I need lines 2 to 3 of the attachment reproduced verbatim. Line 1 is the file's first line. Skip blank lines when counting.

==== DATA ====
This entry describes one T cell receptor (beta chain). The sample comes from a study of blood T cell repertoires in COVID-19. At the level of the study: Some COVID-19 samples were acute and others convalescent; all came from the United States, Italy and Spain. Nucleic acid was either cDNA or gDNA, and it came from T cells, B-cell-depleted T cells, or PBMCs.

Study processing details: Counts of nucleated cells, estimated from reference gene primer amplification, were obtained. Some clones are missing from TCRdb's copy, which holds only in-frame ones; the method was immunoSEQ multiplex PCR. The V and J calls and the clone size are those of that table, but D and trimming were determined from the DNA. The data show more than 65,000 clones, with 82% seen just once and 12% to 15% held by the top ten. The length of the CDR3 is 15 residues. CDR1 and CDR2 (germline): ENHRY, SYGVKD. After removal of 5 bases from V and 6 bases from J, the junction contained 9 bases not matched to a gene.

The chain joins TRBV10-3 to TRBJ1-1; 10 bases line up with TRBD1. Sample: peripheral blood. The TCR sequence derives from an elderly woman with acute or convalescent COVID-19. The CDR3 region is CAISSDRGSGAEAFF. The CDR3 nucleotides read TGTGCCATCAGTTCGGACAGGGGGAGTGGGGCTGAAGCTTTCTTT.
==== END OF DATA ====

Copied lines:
Study processing details: Counts of nucleated cells, estimated from reference gene primer amplification, were obtained. Some clones are missing from TCRdb's copy, which holds only in-frame ones; the method was immunoSEQ multiplex PCR. The V and J calls and the clone size are those of that table, but D and trimming were determined from the DNA. The data show more than 65,000 clones, with 82% seen just once and 12% to 15% held by the top ten. The length of the CDR3 is 15 residues. CDR1 and CDR2 (germline): ENHRY, SYGVKD. After removal of 5 bases from V and 6 bases from J, the junction contained 9 bases not matched to a gene.

The chain joins TRBV10-3 to TRBJ1-1; 10 bases line up with TRBD1. Sample: peripheral blood. The TCR sequence derives from an elderly woman with acute or convalescent COVID-19. The CDR3 region is CAISSDRGSGAEAFF. The CDR3 nucleotides read TGTGCCATCAGTTCGGACAGGGGGAGTGGGGCTGAAGCTTTCTTT.